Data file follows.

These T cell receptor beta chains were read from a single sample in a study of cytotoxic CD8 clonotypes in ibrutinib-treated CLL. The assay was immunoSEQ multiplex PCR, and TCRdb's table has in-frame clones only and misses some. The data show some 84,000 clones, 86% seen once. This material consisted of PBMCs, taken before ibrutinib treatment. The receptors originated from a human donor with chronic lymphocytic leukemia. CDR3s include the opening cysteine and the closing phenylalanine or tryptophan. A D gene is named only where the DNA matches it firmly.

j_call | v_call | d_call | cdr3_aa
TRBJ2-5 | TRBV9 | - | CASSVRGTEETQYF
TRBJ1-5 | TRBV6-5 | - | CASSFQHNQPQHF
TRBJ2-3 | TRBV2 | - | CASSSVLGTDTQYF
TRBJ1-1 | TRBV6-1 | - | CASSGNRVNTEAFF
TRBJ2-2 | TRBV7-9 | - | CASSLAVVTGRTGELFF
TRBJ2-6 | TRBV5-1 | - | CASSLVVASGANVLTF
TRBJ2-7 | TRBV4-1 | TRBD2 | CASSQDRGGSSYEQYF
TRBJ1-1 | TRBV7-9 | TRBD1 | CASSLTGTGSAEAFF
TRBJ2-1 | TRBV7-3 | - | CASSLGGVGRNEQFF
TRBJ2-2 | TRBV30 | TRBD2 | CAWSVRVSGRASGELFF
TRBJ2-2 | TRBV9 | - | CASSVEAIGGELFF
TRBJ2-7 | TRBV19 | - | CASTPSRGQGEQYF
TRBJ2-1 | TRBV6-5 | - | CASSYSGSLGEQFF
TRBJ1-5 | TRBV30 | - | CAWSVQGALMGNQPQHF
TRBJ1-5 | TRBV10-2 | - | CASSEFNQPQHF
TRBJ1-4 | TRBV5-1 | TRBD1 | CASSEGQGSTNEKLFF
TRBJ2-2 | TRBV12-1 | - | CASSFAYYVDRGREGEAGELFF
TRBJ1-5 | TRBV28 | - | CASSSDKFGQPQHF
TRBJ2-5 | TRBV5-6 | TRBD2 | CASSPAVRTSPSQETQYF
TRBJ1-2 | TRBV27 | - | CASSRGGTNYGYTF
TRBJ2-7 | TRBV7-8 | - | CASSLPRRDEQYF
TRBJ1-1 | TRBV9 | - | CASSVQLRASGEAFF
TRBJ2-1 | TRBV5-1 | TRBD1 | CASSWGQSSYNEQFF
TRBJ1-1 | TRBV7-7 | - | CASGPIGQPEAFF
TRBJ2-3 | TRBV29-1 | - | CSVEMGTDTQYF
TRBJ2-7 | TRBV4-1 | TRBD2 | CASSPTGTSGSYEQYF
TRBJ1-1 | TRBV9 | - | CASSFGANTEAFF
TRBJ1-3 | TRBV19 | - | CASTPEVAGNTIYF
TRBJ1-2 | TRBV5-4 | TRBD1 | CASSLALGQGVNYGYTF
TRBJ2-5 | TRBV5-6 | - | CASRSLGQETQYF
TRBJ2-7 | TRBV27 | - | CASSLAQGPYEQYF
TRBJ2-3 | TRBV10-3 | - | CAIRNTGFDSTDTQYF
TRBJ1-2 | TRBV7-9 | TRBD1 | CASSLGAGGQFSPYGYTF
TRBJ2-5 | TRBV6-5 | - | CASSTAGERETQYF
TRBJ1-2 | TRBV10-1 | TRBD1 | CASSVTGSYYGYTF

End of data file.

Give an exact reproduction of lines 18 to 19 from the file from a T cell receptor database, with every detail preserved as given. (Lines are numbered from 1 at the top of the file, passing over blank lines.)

TRBJ1-4 | TRBV5-1 | TRBD1 | CASSEGQGSTNEKLFF
TRBJ2-2 | TRBV12-1 | - | CASSFAYYVDRGREGEAGELFF